Breakfast cereal is a food prepared from grains, wheat, corn, rice, and oats that is served hot or cold at breakfast. The basic ingredients of cold, ready-to-eat breakfast cereals have remained unchanged from the 19th century; only the processing of grain and the packaging has changed. Some brands may add other grains, such as barley, quinoa, or amaranth. Most flour used in breakfast cereals is bleached. Grain is processed by being pressed into feeders, shredded, and formed into biscuits, extruded into a shape that appeals to the consumer, or “pulped.”
The label on breakfast cereals supplies nutritional information based on a serving size, usually 1 ounce or only a quarter-cup. When estimating the actual amounts consumed by individuals, it is important to multiply the sodium, fat, and sugar content by the number of servings actually eaten. Pouring half a cup of whole milk on a bowl of cereal adds 4 grams of fat and 75 extra calories. Skim milk adds 45 calories and no fat. Each adds 4 grams of protein.
Various additives are also used during processing, including sweeteners (including table sugar or corn syrup), salt, flavorings, preservatives, vitamins, or minerals. Nuts and raisins are other nutritious additions to breakfast cereals. There is no nutritional need to add sugar (sucrose) to cereals, and several varieties do not contain added sugar: puffed rice, puffed wheat, and shredded wheat. These same cereals are the lowest in FIBER. At the other extreme are cereals designed to appeal to children’s attraction to sweets. Froot Loops and Apple Jacks (Kellogg); Count Chocula (General Mills); and Fruity Pebbles, Super Golden Crisp (Post) provide about 13 grams (2.5 teaspoons) of sugar per ounce of cereal. Many other cereals contain more than 300 mg of sodium per ounce (more than potato chips). Often cereals with the most sugar contain the least salt.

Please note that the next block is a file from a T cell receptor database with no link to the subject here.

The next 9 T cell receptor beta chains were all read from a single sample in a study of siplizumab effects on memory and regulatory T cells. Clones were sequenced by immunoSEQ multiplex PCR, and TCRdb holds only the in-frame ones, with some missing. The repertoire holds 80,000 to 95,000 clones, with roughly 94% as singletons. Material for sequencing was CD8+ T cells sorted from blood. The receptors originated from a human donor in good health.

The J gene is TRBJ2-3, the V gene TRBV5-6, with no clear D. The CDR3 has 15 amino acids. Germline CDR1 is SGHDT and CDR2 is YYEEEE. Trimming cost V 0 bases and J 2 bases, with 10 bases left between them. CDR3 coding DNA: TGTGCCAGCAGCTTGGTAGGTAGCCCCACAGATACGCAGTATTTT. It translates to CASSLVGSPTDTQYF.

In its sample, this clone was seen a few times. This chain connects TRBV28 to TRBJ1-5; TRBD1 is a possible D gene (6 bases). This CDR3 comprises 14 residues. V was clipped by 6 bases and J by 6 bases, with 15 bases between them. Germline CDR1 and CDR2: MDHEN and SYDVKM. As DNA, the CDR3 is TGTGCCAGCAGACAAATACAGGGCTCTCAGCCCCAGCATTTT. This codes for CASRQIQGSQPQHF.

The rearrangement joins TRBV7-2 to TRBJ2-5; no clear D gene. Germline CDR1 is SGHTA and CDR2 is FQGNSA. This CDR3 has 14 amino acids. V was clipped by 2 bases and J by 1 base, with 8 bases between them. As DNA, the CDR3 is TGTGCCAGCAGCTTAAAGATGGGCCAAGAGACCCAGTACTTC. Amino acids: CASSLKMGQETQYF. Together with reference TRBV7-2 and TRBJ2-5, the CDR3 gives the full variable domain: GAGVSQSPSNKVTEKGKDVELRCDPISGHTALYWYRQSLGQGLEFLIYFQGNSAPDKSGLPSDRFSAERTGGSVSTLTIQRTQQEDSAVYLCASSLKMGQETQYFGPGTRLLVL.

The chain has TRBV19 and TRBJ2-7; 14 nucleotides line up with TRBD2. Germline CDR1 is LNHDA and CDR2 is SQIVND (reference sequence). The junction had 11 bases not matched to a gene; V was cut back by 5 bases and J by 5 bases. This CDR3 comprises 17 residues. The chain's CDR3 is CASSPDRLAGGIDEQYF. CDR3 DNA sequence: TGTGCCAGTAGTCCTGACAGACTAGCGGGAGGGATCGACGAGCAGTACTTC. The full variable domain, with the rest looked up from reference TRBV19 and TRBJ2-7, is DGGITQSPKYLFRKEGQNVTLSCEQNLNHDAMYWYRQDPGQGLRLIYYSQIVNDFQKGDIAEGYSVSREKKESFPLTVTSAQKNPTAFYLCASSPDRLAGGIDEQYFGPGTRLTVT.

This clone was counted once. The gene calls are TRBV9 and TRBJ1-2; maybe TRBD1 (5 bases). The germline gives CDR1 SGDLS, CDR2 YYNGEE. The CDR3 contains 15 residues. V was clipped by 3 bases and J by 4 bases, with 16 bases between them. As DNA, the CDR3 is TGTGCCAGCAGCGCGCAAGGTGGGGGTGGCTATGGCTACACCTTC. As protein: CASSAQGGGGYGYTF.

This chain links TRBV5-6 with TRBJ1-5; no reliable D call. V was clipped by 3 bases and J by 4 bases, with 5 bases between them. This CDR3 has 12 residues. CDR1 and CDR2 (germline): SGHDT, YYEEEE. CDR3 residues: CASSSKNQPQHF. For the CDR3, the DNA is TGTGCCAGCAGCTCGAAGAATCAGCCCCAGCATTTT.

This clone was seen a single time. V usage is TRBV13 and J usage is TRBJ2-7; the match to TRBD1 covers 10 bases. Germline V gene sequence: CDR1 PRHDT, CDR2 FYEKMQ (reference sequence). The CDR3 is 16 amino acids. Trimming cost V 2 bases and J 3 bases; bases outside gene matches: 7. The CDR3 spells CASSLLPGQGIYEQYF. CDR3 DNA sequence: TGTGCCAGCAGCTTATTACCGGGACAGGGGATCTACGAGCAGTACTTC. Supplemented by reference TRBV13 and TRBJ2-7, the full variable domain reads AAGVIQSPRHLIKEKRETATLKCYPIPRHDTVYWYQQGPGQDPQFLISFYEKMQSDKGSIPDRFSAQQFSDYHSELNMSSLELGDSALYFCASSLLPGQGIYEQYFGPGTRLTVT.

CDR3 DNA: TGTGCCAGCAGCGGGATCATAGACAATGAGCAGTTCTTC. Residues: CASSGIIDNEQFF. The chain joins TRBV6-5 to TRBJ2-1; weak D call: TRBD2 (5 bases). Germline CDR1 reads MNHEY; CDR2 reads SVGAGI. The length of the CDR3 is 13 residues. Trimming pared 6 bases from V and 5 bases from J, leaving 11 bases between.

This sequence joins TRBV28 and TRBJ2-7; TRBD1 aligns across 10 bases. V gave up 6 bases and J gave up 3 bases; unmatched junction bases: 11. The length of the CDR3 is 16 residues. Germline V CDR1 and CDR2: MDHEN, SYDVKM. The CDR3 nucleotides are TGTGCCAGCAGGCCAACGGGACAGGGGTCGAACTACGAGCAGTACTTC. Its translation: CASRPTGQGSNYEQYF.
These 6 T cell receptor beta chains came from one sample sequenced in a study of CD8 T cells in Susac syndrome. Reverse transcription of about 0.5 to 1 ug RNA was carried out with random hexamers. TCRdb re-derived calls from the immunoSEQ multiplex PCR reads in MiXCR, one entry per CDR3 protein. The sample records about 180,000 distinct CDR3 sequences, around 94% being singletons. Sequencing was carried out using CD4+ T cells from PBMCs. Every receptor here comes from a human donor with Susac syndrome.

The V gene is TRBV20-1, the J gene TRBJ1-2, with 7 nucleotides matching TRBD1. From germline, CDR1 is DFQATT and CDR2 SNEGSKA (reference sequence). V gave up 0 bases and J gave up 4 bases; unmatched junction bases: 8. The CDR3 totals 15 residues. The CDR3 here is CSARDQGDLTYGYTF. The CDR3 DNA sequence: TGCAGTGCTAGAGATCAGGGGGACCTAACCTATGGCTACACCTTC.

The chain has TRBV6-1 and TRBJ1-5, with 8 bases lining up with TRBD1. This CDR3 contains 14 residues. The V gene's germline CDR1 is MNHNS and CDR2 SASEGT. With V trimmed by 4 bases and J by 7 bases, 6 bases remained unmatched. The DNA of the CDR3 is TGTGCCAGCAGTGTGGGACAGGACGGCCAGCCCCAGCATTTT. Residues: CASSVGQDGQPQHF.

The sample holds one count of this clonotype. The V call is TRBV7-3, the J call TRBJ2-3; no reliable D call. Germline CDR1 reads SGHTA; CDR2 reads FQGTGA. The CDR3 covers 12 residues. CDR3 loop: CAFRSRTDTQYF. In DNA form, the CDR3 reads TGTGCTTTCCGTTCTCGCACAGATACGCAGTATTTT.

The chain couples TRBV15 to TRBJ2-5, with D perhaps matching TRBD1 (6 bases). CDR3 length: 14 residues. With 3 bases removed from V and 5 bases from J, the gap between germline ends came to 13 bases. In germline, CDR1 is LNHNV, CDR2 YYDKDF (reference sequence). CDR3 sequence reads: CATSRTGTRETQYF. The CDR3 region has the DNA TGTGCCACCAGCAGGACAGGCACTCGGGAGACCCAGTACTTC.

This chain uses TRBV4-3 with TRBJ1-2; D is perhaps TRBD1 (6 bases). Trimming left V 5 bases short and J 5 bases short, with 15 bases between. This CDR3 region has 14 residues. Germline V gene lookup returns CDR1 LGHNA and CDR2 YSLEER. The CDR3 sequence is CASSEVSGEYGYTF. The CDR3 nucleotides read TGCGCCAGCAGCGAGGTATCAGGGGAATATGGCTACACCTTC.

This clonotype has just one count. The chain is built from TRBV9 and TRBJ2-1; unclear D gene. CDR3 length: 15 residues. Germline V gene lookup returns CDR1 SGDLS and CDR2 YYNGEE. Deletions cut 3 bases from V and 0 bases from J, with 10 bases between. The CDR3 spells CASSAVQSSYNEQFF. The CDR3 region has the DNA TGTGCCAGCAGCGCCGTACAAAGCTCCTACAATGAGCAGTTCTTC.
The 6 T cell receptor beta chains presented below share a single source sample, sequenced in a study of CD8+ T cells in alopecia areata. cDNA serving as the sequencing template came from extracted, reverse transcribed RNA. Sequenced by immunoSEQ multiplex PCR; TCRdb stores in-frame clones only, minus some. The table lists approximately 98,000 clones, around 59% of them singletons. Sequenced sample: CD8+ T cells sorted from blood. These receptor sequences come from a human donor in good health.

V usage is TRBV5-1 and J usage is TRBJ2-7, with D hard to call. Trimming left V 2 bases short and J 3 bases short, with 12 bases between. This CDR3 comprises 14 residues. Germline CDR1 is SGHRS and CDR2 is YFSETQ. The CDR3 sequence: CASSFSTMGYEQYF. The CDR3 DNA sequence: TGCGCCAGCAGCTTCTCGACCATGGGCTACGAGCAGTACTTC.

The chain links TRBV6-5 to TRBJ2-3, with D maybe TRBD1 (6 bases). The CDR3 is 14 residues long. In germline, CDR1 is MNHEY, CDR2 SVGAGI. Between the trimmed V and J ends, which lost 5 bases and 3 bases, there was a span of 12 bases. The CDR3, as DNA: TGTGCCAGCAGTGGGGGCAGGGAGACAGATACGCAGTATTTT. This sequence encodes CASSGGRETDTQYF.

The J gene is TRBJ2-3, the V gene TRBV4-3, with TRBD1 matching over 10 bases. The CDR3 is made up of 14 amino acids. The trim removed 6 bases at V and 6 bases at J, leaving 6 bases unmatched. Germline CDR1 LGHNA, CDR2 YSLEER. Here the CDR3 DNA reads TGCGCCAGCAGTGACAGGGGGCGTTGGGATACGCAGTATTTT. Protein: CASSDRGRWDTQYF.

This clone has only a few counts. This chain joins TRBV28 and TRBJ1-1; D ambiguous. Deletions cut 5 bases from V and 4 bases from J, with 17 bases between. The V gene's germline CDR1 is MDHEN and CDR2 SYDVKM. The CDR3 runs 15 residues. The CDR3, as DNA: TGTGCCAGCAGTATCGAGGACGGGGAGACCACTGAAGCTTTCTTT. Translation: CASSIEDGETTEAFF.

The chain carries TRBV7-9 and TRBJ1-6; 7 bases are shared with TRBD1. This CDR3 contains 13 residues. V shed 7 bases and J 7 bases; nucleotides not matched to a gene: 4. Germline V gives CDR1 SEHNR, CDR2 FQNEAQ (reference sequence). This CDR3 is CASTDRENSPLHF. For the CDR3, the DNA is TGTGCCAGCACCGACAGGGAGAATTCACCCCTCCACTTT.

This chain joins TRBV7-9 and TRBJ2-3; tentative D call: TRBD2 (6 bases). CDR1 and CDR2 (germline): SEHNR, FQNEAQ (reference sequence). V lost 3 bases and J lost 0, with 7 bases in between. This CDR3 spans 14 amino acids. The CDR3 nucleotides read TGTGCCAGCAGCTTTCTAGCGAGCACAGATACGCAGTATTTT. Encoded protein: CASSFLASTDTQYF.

The fiber in ready-to-eat breakfast cereals is mainly wheat bran, which is essentially insoluble fiber. The body needs both the insoluble and soluble forms of fiber provided by a balanced diet. At the top of the list of high-fiber cereals are All Bran (Kellogg) with extra fiber and Fiber One (General Mills), which provide 12 to 13 g of fiber per ounce. Other bran cereals provide 5 to 6 g of fiber per ounce. Some bran-enriched cereals also contain sugar, however. The amounts of fiber in other typical cereals made with refined flour and without bran are: cold oat cereals, 0.9 per cup; crisp rice, 0.12 g; corn flakes, 0.4 g. With the growing consumer awareness of the importance of whole grains, GRANOLAS have become popular. These typically contain vegetable oil to make them tastier. Thus a cup of commercially prepared granola can easily provide 600 calories or more. Such granolas often contain saturated fats and coconut and palm oils, although they can still be described as “100 percent natural cereal” on the label.
Hot breakfast cereals prepared from whole grains include oatmeal, creamed wheat, creamed rice, corn grits, and whole wheat cereals. Unless fortified, the levels of calcium, vitamin A, thiamin, riboflavin, and niacin in these cereals are generally less than in fortified, ready-to-eat cereals. On the other hand, hot cereals contain much less sodium, unless it is added during preparation. Only the quick cereals, which are simply added to hot water, contain substantial amounts of salt (240 to 260 mg sodium per packet). The fiber content varies depending upon the grain. Oatmeal or rolled oats provide 9.2 g of fiber per cup in a mixture of soluble and insoluble types of fiber. At the other end of the scale is creamed wheat, which provides much less fiber, 0.37 to 0.64 g per cup.Tags: breakfast cereals, types of breakfast cereals